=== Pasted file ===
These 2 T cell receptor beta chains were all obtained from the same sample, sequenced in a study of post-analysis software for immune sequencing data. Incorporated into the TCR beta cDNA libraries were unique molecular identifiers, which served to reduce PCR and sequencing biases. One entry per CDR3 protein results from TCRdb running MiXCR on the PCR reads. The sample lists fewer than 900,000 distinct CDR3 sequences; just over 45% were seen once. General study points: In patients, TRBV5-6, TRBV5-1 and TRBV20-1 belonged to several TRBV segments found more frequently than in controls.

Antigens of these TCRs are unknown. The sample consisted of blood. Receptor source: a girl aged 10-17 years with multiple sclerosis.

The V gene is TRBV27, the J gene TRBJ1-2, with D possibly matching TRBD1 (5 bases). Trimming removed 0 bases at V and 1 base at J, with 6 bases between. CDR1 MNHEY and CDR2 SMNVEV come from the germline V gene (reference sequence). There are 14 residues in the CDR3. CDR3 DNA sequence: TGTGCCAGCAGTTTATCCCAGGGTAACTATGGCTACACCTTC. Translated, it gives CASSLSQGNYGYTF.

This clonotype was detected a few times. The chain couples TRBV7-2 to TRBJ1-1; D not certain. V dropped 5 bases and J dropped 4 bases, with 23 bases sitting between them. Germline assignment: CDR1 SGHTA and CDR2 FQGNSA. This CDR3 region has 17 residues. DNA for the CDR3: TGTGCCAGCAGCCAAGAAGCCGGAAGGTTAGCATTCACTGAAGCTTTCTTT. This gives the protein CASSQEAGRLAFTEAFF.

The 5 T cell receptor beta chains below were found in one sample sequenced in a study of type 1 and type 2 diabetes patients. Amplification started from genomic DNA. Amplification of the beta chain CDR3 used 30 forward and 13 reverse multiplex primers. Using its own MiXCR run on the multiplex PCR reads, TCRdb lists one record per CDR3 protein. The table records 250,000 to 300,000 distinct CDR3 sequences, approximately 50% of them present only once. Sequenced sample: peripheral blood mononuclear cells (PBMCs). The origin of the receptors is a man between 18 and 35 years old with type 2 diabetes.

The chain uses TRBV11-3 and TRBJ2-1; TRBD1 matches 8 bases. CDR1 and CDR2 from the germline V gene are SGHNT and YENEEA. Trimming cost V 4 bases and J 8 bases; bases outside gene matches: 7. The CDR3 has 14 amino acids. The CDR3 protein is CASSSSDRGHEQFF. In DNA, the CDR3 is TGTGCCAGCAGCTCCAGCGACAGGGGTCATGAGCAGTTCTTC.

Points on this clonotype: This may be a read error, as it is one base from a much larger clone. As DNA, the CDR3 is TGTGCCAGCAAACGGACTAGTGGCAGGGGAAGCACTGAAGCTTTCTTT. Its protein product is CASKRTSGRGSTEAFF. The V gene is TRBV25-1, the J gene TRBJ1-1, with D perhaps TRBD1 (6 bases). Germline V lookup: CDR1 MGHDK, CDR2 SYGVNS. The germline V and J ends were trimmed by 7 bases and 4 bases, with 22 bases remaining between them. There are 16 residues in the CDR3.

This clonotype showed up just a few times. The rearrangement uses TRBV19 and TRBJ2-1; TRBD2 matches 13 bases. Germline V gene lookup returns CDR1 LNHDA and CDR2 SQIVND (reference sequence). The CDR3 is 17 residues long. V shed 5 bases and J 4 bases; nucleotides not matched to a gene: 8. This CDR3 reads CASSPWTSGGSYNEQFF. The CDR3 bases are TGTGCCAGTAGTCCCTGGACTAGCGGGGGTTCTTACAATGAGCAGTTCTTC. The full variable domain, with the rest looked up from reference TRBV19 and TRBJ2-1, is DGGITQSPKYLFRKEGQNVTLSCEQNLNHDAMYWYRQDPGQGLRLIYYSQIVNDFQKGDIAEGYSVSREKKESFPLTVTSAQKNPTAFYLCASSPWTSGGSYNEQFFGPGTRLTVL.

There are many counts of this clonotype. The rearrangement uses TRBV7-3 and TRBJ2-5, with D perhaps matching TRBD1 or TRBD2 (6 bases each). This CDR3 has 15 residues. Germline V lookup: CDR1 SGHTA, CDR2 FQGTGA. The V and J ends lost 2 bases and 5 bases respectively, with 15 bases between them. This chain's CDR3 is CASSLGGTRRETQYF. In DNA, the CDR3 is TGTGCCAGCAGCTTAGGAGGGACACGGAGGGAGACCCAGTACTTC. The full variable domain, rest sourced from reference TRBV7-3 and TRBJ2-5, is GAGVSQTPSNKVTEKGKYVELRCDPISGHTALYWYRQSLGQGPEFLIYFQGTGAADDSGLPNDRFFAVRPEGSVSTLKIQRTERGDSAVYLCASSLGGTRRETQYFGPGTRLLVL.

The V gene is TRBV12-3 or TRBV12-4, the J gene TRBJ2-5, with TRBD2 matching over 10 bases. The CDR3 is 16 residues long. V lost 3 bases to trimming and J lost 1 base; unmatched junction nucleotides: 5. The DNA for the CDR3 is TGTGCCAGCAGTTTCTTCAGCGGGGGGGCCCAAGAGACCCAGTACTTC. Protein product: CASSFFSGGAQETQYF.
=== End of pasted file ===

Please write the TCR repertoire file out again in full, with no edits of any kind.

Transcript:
These 2 T cell receptor beta chains were all obtained from the same sample, sequenced in a study of post-analysis software for immune sequencing data. Incorporated into the TCR beta cDNA libraries were unique molecular identifiers, which served to reduce PCR and sequencing biases. One entry per CDR3 protein results from TCRdb running MiXCR on the PCR reads. The sample lists fewer than 900,000 distinct CDR3 sequences; just over 45% were seen once. General study points: In patients, TRBV5-6, TRBV5-1 and TRBV20-1 belonged to several TRBV segments found more frequently than in controls.

Antigens of these TCRs are unknown. The sample consisted of blood. Receptor source: a girl aged 10-17 years with multiple sclerosis.

The V gene is TRBV27, the J gene TRBJ1-2, with D possibly matching TRBD1 (5 bases). Trimming removed 0 bases at V and 1 base at J, with 6 bases between. CDR1 MNHEY and CDR2 SMNVEV come from the germline V gene (reference sequence). There are 14 residues in the CDR3. CDR3 DNA sequence: TGTGCCAGCAGTTTATCCCAGGGTAACTATGGCTACACCTTC. Translated, it gives CASSLSQGNYGYTF.

This clonotype was detected a few times. The chain couples TRBV7-2 to TRBJ1-1; D not certain. V dropped 5 bases and J dropped 4 bases, with 23 bases sitting between them. Germline assignment: CDR1 SGHTA and CDR2 FQGNSA. This CDR3 region has 17 residues. DNA for the CDR3: TGTGCCAGCAGCCAAGAAGCCGGAAGGTTAGCATTCACTGAAGCTTTCTTT. This gives the protein CASSQEAGRLAFTEAFF.

The 5 T cell receptor beta chains below were found in one sample sequenced in a study of type 1 and type 2 diabetes patients. Amplification started from genomic DNA. Amplification of the beta chain CDR3 used 30 forward and 13 reverse multiplex primers. Using its own MiXCR run on the multiplex PCR reads, TCRdb lists one record per CDR3 protein. The table records 250,000 to 300,000 distinct CDR3 sequences, approximately 50% of them present only once. Sequenced sample: peripheral blood mononuclear cells (PBMCs). The origin of the receptors is a man between 18 and 35 years old with type 2 diabetes.

The chain uses TRBV11-3 and TRBJ2-1; TRBD1 matches 8 bases. CDR1 and CDR2 from the germline V gene are SGHNT and YENEEA. Trimming cost V 4 bases and J 8 bases; bases outside gene matches: 7. The CDR3 has 14 amino acids. The CDR3 protein is CASSSSDRGHEQFF. In DNA, the CDR3 is TGTGCCAGCAGCTCCAGCGACAGGGGTCATGAGCAGTTCTTC.

Points on this clonotype: This may be a read error, as it is one base from a much larger clone. As DNA, the CDR3 is TGTGCCAGCAAACGGACTAGTGGCAGGGGAAGCACTGAAGCTTTCTTT. Its protein product is CASKRTSGRGSTEAFF. The V gene is TRBV25-1, the J gene TRBJ1-1, with D perhaps TRBD1 (6 bases). Germline V lookup: CDR1 MGHDK, CDR2 SYGVNS. The germline V and J ends were trimmed by 7 bases and 4 bases, with 22 bases remaining between them. There are 16 residues in the CDR3.

This clonotype showed up just a few times. The rearrangement uses TRBV19 and TRBJ2-1; TRBD2 matches 13 bases. Germline V gene lookup returns CDR1 LNHDA and CDR2 SQIVND (reference sequence). The CDR3 is 17 residues long. V shed 5 bases and J 4 bases; nucleotides not matched to a gene: 8. This CDR3 reads CASSPWTSGGSYNEQFF. The CDR3 bases are TGTGCCAGTAGTCCCTGGACTAGCGGGGGTTCTTACAATGAGCAGTTCTTC. The full variable domain, with the rest looked up from reference TRBV19 and TRBJ2-1, is DGGITQSPKYLFRKEGQNVTLSCEQNLNHDAMYWYRQDPGQGLRLIYYSQIVNDFQKGDIAEGYSVSREKKESFPLTVTSAQKNPTAFYLCASSPWTSGGSYNEQFFGPGTRLTVL.

There are many counts of this clonotype. The rearrangement uses TRBV7-3 and TRBJ2-5, with D perhaps matching TRBD1 or TRBD2 (6 bases each). This CDR3 has 15 residues. Germline V lookup: CDR1 SGHTA, CDR2 FQGTGA. The V and J ends lost 2 bases and 5 bases respectively, with 15 bases between them. This chain's CDR3 is CASSLGGTRRETQYF. In DNA, the CDR3 is TGTGCCAGCAGCTTAGGAGGGACACGGAGGGAGACCCAGTACTTC. The full variable domain, rest sourced from reference TRBV7-3 and TRBJ2-5, is GAGVSQTPSNKVTEKGKYVELRCDPISGHTALYWYRQSLGQGPEFLIYFQGTGAADDSGLPNDRFFAVRPEGSVSTLKIQRTERGDSAVYLCASSLGGTRRETQYFGPGTRLLVL.

The V gene is TRBV12-3 or TRBV12-4, the J gene TRBJ2-5, with TRBD2 matching over 10 bases. The CDR3 is 16 residues long. V lost 3 bases to trimming and J lost 1 base; unmatched junction nucleotides: 5. The DNA for the CDR3 is TGTGCCAGCAGTTTCTTCAGCGGGGGGGCCCAAGAGACCCAGTACTTC. Protein product: CASSFFSGGAQETQYF.